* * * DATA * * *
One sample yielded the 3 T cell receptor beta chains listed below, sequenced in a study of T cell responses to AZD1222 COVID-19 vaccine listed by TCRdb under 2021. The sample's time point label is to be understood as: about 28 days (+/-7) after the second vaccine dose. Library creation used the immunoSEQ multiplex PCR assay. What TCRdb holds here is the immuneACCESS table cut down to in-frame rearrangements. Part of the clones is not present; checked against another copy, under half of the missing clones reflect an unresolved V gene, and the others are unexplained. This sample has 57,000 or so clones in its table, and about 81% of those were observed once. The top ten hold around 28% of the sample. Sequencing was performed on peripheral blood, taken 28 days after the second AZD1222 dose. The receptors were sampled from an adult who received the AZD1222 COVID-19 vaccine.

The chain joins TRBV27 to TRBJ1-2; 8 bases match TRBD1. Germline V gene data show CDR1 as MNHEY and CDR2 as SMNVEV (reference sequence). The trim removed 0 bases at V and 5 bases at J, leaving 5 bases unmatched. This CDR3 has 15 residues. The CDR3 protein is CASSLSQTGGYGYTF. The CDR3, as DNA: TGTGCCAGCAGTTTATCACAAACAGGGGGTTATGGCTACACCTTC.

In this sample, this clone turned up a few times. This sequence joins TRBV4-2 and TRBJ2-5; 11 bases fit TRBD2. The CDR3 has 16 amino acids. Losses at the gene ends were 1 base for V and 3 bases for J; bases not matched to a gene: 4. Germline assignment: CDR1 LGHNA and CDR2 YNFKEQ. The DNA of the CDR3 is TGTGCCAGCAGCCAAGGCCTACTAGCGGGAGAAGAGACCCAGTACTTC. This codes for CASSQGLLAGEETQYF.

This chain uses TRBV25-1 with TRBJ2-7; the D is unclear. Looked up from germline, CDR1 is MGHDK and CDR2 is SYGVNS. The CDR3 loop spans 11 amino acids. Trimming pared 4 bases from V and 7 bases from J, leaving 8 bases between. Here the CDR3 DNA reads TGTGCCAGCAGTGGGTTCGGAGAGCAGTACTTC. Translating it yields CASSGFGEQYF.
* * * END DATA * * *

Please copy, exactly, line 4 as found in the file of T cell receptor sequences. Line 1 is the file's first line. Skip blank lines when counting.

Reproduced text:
This chain uses TRBV25-1 with TRBJ2-7; the D is unclear. Looked up from germline, CDR1 is MGHDK and CDR2 is SYGVNS. The CDR3 loop spans 11 amino acids. Trimming pared 4 bases from V and 7 bases from J, leaving 8 bases between. Here the CDR3 DNA reads TGTGCCAGCAGTGGGTTCGGAGAGCAGTACTTC. Translating it yields CASSGFGEQYF.